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Cleaning methods for stainless steel

Stainless steel is easy to clean. Washing with soap or mild detergent and warm water followed by a clear water
rinse is usually quite adequate for domestic and architectural equipment. Where stainless steel has become
extremely dirty with signs of surface discolouration (perhaps following periods of neglect, or misuse) alternative
methods of cleaning can be used, as outlined below.
Requirement

Suggested Method 1,2


Comments
Soap, detergent or dilute (1%) ammonia
solution in warm clean water. Apply with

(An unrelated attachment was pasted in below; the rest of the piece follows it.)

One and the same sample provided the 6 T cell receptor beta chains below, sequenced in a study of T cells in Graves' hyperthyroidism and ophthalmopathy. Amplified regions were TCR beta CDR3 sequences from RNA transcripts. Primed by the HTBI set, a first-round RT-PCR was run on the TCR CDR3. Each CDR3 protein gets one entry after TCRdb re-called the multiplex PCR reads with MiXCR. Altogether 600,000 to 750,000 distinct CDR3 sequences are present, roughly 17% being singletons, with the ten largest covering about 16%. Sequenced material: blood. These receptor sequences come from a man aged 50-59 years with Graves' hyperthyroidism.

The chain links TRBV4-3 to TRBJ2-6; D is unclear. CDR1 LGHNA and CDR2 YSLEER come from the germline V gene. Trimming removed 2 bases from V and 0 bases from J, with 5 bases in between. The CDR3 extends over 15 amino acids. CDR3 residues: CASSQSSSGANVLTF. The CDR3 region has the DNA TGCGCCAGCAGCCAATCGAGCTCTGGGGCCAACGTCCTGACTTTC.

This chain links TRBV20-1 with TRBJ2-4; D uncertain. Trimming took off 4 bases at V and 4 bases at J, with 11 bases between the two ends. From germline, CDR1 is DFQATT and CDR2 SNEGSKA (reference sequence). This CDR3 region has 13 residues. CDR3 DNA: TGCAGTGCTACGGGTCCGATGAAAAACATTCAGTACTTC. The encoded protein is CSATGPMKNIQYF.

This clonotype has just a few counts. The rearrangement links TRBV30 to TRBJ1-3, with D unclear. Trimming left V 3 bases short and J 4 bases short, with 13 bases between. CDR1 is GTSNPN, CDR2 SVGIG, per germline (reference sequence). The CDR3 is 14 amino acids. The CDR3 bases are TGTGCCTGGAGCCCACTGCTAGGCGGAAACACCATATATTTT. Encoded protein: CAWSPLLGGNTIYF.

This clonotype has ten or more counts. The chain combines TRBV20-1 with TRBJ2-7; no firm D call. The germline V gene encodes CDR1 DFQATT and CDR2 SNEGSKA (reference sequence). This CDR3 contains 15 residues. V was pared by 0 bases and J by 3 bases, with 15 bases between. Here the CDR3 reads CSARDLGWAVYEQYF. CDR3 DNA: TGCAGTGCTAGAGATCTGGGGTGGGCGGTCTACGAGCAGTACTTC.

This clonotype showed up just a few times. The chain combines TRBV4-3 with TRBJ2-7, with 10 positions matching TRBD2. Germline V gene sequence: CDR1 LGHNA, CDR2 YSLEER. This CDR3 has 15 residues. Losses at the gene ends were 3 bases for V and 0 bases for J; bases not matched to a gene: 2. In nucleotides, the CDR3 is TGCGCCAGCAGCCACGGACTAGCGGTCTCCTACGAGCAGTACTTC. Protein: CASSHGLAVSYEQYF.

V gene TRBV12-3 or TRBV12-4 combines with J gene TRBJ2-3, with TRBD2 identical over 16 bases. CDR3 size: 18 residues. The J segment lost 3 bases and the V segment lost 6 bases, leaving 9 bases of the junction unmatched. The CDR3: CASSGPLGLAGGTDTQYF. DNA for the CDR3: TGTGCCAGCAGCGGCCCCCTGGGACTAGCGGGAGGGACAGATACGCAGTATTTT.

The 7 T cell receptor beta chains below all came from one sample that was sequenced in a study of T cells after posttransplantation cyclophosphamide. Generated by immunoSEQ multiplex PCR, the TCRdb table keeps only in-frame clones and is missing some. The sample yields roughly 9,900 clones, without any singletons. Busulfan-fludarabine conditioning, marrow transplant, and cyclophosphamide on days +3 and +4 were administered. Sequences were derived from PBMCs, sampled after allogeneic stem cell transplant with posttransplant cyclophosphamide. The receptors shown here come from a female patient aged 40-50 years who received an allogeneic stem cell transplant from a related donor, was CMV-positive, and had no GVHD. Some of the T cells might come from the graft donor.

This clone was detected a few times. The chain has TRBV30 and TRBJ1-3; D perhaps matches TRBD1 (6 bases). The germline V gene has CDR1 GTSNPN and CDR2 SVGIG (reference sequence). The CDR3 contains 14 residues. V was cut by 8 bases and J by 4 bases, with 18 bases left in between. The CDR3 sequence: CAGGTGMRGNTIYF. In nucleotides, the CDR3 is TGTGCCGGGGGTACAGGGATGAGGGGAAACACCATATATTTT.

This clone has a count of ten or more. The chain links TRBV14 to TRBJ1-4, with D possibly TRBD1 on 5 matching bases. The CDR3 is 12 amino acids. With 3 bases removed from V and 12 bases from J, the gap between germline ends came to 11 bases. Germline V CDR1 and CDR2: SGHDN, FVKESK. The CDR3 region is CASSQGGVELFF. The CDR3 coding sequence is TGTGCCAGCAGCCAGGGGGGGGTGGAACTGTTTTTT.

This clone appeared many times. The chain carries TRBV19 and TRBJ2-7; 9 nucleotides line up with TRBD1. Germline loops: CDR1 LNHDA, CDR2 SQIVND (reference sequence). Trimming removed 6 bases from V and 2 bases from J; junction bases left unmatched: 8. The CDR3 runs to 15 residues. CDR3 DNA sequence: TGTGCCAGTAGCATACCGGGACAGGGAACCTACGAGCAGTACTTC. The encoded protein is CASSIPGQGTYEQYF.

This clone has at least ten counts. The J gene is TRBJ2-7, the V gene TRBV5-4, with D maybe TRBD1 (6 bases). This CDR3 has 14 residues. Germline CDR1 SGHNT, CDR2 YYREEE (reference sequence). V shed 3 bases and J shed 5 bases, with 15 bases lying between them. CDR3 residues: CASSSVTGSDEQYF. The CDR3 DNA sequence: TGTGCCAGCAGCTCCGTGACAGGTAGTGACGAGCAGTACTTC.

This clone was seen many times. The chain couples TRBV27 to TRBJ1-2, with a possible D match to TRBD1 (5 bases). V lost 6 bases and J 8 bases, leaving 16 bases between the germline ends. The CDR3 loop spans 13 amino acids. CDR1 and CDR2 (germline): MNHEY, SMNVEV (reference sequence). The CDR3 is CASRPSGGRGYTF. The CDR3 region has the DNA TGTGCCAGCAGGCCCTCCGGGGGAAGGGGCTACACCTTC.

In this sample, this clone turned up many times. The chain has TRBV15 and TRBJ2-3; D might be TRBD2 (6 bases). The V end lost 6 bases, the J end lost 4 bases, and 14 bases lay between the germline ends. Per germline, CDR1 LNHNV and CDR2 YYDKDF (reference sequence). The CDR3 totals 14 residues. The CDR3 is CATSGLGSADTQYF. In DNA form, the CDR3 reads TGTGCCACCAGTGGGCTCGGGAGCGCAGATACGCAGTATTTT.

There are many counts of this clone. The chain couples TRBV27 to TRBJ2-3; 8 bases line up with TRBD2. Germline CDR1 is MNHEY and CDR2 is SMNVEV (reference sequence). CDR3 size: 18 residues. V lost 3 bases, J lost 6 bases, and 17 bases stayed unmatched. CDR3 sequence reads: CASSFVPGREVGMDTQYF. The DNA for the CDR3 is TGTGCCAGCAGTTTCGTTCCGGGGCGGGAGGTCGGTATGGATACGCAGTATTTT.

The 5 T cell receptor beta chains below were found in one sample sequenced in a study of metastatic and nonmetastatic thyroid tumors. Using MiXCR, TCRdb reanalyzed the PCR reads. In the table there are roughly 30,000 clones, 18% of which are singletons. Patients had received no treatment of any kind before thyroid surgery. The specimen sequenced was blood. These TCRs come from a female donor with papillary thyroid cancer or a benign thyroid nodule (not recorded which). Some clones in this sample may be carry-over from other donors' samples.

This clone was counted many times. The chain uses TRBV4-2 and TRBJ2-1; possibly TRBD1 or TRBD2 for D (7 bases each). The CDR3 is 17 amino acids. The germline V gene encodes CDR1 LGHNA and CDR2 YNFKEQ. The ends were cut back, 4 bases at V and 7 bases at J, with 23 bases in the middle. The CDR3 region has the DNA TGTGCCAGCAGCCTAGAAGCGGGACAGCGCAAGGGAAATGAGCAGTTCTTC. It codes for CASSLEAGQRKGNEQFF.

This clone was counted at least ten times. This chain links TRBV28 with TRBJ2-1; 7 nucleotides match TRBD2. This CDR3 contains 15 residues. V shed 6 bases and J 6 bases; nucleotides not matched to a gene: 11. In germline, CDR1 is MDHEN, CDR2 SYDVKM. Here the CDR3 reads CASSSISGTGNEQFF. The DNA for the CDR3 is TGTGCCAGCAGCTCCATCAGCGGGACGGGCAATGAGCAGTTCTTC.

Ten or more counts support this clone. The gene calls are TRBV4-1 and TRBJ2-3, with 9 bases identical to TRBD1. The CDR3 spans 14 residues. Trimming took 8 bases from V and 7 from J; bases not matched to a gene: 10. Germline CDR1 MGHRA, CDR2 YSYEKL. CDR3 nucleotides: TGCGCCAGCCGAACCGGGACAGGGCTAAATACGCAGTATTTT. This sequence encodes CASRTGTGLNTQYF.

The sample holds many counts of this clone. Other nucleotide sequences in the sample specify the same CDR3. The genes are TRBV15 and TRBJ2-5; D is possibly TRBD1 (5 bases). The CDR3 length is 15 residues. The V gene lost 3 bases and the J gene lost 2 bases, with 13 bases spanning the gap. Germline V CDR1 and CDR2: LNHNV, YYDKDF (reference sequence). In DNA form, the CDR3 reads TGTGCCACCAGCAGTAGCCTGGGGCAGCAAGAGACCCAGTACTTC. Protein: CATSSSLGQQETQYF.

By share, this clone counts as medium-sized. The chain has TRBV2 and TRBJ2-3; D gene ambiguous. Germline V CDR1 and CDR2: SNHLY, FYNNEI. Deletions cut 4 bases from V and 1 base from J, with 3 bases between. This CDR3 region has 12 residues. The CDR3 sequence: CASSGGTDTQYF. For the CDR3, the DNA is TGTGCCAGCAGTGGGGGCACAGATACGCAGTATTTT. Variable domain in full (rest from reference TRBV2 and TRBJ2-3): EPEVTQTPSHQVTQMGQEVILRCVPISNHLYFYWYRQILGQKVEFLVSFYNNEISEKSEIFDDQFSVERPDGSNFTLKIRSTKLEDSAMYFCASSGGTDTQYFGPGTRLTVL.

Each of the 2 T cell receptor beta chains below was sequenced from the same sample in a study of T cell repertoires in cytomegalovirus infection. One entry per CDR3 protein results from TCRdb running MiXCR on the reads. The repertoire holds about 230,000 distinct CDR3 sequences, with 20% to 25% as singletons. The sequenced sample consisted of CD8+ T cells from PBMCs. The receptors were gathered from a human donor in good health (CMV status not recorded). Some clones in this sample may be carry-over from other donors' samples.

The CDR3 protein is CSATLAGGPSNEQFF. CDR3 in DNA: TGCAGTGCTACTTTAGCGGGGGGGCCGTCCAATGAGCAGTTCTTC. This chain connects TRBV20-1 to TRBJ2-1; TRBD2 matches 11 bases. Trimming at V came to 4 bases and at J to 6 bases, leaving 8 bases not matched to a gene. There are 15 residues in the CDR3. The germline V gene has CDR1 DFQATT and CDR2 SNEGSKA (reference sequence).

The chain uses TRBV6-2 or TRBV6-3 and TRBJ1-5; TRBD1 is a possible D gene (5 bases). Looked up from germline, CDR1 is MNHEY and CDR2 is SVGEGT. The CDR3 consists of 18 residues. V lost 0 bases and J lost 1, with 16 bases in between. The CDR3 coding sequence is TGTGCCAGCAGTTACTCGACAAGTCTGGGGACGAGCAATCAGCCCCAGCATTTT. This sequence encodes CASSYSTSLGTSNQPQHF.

Routine cleaning of
a clean sponge, soft cloth or softSatisfactory on most surfaces
light soiling
fibrebrush then rinse in clean water and
dry6
Detergent and warm water, alternatively, Proprietary spray-applied polishes available to
Fingerprints
hydrocarbon solvent
clean and minimise remarking
Hydrocarbon solvents (methylated
Alkaline formulations are also available with
Oil and grease marks
spirit, isopropyl alcohol or acetone) 2
surfactant additions e.g.'D7' Polish1
Stubborn spots, stains
Avoid cleaning pastes with abrasive additions3.
Mild, non-scratching creams and
and light
Suitable cream cleansers are available with soft
polishes. Apply with soft cloth or soft
discolouration. Water
calcium carbonate additions, e.g. 'Jif', or with the
sponge and rinse off residues with clean
marking. Light rust
addition of citric acid, e.g. Shiny Sinks1. Do not
6,7
water and dry .
staining
use chloride solutions8,9.
Small areas may be treated with a rubbing block
comprising fine abrasive in a hard rubber or